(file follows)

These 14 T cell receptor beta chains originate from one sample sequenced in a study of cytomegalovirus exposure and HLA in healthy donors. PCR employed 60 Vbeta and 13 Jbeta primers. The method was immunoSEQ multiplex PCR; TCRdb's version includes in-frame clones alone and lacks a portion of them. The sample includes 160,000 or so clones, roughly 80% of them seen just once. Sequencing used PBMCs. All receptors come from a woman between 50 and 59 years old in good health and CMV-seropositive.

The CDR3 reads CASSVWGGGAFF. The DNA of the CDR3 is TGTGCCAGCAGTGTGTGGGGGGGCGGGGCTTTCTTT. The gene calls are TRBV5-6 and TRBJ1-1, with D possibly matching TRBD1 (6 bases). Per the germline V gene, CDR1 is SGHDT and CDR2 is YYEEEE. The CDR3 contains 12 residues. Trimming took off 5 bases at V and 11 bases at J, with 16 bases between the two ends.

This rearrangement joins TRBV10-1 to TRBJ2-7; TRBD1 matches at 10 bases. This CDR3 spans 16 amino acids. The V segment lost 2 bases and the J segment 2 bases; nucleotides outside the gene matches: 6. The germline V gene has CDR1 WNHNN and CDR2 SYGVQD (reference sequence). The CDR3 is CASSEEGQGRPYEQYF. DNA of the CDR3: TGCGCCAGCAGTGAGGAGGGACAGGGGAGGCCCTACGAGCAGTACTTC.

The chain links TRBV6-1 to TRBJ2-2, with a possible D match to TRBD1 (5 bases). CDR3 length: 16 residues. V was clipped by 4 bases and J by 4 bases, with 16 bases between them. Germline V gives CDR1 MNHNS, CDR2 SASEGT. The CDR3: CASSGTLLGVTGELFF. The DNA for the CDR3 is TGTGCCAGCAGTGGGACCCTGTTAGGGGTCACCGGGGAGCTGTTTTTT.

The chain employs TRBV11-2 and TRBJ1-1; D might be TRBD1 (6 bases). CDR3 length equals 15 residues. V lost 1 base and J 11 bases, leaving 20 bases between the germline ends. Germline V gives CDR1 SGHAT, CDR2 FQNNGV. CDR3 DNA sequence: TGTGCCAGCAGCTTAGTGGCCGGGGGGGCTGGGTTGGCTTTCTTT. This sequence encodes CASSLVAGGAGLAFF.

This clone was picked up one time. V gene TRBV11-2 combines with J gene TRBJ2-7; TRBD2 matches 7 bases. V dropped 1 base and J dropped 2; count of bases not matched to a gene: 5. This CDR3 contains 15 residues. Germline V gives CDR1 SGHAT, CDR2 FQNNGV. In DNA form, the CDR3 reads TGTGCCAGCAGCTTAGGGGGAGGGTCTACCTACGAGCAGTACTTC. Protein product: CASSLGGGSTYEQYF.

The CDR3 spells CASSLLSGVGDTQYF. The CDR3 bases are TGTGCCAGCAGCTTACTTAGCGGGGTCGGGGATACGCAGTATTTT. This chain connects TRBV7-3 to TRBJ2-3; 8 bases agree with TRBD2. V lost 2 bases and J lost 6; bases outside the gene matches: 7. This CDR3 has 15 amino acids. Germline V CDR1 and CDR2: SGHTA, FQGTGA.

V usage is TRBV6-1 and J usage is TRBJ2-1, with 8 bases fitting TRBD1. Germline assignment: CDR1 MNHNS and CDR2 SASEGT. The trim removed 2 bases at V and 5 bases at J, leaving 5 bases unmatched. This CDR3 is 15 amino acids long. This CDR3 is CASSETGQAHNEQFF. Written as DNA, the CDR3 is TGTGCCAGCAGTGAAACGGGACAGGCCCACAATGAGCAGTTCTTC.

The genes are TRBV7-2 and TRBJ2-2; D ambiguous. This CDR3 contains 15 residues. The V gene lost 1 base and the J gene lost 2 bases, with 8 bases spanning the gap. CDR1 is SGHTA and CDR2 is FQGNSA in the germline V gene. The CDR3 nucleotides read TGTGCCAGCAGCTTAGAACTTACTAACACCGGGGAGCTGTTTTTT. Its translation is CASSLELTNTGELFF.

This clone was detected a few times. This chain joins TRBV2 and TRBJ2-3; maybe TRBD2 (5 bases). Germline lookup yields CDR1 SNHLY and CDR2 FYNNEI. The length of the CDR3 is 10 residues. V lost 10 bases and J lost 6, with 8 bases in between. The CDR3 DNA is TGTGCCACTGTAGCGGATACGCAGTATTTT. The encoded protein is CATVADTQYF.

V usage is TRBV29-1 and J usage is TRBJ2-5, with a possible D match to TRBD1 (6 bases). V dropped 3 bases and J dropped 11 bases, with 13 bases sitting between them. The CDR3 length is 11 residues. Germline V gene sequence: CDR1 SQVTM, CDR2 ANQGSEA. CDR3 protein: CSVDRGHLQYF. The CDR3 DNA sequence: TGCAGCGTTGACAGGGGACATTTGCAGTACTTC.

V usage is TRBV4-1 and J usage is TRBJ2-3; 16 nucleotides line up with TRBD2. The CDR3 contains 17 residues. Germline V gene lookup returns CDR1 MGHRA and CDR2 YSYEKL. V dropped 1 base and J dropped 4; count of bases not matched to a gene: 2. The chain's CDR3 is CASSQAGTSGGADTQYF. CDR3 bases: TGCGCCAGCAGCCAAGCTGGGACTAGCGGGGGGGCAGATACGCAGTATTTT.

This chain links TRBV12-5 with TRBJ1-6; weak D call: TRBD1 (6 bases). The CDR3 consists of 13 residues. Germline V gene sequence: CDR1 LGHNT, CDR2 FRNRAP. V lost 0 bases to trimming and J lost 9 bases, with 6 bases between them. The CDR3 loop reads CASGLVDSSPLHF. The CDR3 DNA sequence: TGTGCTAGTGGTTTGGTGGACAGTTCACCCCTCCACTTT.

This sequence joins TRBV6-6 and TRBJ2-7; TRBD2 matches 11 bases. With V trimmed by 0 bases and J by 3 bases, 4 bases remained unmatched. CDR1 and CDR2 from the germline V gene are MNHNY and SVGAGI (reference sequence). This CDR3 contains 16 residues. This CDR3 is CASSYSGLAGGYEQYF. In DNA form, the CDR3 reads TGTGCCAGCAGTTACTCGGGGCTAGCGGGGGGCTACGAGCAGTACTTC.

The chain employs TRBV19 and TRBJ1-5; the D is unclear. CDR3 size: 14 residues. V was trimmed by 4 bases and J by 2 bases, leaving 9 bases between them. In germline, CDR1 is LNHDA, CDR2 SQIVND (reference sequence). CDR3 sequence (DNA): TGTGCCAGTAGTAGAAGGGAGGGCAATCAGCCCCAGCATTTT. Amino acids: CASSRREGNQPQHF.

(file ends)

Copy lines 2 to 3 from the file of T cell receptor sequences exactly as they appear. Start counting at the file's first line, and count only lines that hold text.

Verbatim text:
The CDR3 reads CASSVWGGGAFF. The DNA of the CDR3 is TGTGCCAGCAGTGTGTGGGGGGGCGGGGCTTTCTTT. The gene calls are TRBV5-6 and TRBJ1-1, with D possibly matching TRBD1 (6 bases). Per the germline V gene, CDR1 is SGHDT and CDR2 is YYEEEE. The CDR3 contains 12 residues. Trimming took off 5 bases at V and 11 bases at J, with 16 bases between the two ends.

This rearrangement joins TRBV10-1 to TRBJ2-7; TRBD1 matches at 10 bases. This CDR3 spans 16 amino acids. The V segment lost 2 bases and the J segment 2 bases; nucleotides outside the gene matches: 6. The germline V gene has CDR1 WNHNN and CDR2 SYGVQD (reference sequence). The CDR3 is CASSEEGQGRPYEQYF. DNA of the CDR3: TGCGCCAGCAGTGAGGAGGGACAGGGGAGGCCCTACGAGCAGTACTTC.